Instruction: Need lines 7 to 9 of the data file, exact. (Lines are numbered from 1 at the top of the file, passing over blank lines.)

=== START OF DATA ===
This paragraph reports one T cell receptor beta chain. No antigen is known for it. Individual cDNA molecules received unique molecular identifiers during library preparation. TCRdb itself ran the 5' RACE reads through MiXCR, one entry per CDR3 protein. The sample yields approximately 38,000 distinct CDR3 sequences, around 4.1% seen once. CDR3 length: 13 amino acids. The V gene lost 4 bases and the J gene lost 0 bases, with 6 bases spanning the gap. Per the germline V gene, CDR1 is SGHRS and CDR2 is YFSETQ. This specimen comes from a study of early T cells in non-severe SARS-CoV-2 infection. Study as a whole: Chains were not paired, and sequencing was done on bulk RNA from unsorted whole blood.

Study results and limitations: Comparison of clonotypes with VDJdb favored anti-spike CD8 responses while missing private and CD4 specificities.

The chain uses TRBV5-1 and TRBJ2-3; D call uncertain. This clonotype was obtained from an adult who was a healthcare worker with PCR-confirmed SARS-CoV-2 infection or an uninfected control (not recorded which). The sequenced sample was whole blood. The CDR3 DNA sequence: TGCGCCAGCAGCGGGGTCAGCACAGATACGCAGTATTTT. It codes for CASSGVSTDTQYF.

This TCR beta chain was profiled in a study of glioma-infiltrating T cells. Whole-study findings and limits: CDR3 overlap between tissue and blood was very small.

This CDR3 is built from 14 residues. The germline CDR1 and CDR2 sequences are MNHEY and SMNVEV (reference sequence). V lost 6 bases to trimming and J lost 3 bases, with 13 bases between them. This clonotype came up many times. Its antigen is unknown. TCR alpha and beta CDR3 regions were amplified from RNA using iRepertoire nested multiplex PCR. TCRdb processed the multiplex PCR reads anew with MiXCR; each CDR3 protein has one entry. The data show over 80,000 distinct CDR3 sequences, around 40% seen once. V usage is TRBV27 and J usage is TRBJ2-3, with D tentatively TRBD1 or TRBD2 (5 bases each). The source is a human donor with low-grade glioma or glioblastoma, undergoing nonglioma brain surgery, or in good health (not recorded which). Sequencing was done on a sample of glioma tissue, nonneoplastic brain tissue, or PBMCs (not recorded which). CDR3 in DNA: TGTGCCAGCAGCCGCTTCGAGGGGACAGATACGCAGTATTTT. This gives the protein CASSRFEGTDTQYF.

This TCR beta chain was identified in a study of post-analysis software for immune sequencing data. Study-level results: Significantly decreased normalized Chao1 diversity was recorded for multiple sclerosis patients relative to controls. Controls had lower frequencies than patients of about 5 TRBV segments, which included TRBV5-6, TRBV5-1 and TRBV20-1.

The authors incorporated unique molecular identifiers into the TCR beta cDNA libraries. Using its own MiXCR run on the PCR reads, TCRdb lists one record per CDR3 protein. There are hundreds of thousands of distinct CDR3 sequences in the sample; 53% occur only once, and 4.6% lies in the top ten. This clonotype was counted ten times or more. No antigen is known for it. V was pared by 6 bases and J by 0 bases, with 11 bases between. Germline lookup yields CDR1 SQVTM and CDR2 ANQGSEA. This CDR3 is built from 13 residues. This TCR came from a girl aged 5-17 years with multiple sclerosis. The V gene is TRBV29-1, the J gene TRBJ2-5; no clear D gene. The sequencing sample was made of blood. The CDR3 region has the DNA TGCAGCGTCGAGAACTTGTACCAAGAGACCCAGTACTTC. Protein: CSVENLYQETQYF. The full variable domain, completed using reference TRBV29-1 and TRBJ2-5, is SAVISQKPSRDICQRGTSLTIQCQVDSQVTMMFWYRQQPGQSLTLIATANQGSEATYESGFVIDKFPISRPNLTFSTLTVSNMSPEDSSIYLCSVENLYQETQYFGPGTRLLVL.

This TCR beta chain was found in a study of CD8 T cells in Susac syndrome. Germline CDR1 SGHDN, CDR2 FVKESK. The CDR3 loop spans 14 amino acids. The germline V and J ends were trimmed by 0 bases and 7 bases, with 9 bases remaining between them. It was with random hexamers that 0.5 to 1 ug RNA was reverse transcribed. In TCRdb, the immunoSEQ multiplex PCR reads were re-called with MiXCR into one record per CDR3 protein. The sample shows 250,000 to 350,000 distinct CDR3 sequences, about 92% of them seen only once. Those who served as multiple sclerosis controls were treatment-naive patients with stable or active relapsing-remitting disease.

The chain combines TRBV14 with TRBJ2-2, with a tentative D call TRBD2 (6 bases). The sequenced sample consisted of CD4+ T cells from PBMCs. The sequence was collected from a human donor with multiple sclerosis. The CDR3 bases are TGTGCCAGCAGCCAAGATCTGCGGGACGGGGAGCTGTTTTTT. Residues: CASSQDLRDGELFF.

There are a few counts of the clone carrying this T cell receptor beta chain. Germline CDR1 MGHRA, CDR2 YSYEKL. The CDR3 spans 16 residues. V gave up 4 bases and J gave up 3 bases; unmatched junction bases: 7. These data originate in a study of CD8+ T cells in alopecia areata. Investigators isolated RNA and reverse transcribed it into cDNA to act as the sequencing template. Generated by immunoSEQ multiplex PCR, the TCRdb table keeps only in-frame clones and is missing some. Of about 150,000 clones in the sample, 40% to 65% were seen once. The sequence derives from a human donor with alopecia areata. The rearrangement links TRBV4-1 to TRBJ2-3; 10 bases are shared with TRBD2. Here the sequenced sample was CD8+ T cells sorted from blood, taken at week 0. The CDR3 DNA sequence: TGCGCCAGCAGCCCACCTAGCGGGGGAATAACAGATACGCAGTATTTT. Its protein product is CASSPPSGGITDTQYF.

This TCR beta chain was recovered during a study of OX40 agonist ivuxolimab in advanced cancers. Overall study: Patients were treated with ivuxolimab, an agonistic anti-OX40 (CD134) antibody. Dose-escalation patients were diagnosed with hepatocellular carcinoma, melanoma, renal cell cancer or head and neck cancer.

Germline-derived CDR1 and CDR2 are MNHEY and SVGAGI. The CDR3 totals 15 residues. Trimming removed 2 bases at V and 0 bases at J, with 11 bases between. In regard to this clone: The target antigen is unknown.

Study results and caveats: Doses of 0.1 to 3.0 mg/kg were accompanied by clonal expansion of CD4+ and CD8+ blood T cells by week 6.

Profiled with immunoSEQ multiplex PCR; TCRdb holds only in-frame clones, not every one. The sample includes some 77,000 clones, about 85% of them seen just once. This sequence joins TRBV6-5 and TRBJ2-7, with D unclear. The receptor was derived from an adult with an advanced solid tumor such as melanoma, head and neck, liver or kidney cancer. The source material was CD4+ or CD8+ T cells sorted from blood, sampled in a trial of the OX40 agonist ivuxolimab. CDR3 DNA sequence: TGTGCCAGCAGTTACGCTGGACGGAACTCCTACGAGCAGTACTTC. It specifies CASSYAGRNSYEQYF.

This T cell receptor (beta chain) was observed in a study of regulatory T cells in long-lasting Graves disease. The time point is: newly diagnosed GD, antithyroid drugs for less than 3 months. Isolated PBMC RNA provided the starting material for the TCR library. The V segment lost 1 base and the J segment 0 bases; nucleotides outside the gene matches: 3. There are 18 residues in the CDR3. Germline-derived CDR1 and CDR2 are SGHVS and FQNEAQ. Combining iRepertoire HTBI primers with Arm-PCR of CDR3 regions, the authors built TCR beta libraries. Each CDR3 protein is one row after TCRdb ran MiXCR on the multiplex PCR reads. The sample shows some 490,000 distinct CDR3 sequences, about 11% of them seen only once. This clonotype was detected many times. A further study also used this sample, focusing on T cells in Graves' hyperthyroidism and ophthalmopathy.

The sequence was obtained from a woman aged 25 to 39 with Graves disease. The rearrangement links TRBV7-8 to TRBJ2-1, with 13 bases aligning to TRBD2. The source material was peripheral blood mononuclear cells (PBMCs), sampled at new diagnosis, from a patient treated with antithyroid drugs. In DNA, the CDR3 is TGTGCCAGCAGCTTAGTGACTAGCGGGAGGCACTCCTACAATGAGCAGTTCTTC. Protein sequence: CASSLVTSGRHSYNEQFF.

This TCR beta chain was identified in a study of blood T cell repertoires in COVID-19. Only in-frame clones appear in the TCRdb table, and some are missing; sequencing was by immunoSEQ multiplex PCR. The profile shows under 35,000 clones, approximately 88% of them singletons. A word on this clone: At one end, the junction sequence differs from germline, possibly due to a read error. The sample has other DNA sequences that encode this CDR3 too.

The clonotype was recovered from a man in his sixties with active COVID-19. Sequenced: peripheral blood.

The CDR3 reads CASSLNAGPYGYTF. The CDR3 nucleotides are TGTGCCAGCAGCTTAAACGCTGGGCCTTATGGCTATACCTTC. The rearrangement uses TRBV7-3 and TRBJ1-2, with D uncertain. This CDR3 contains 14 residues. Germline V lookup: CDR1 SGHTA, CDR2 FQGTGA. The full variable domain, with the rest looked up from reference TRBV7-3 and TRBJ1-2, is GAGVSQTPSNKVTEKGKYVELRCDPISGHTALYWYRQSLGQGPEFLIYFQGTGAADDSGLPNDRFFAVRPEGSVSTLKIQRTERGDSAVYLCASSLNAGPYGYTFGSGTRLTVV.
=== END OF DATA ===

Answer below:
The authors incorporated unique molecular identifiers into the TCR beta cDNA libraries. Using its own MiXCR run on the PCR reads, TCRdb lists one record per CDR3 protein. There are hundreds of thousands of distinct CDR3 sequences in the sample; 53% occur only once, and 4.6% lies in the top ten. This clonotype was counted ten times or more. No antigen is known for it. V was pared by 6 bases and J by 0 bases, with 11 bases between. Germline lookup yields CDR1 SQVTM and CDR2 ANQGSEA. This CDR3 is built from 13 residues. This TCR came from a girl aged 5-17 years with multiple sclerosis. The V gene is TRBV29-1, the J gene TRBJ2-5; no clear D gene. The sequencing sample was made of blood. The CDR3 region has the DNA TGCAGCGTCGAGAACTTGTACCAAGAGACCCAGTACTTC. Protein: CSVENLYQETQYF. The full variable domain, completed using reference TRBV29-1 and TRBJ2-5, is SAVISQKPSRDICQRGTSLTIQCQVDSQVTMMFWYRQQPGQSLTLIATANQGSEATYESGFVIDKFPISRPNLTFSTLTVSNMSPEDSSIYLCSVENLYQETQYFGPGTRLLVL.

This TCR beta chain was found in a study of CD8 T cells in Susac syndrome. Germline CDR1 SGHDN, CDR2 FVKESK. The CDR3 loop spans 14 amino acids. The germline V and J ends were trimmed by 0 bases and 7 bases, with 9 bases remaining between them. It was with random hexamers that 0.5 to 1 ug RNA was reverse transcribed. In TCRdb, the immunoSEQ multiplex PCR reads were re-called with MiXCR into one record per CDR3 protein. The sample shows 250,000 to 350,000 distinct CDR3 sequences, about 92% of them seen only once. Those who served as multiple sclerosis controls were treatment-naive patients with stable or active relapsing-remitting disease.

The chain combines TRBV14 with TRBJ2-2, with a tentative D call TRBD2 (6 bases). The sequenced sample consisted of CD4+ T cells from PBMCs. The sequence was collected from a human donor with multiple sclerosis. The CDR3 bases are TGTGCCAGCAGCCAAGATCTGCGGGACGGGGAGCTGTTTTTT. Residues: CASSQDLRDGELFF.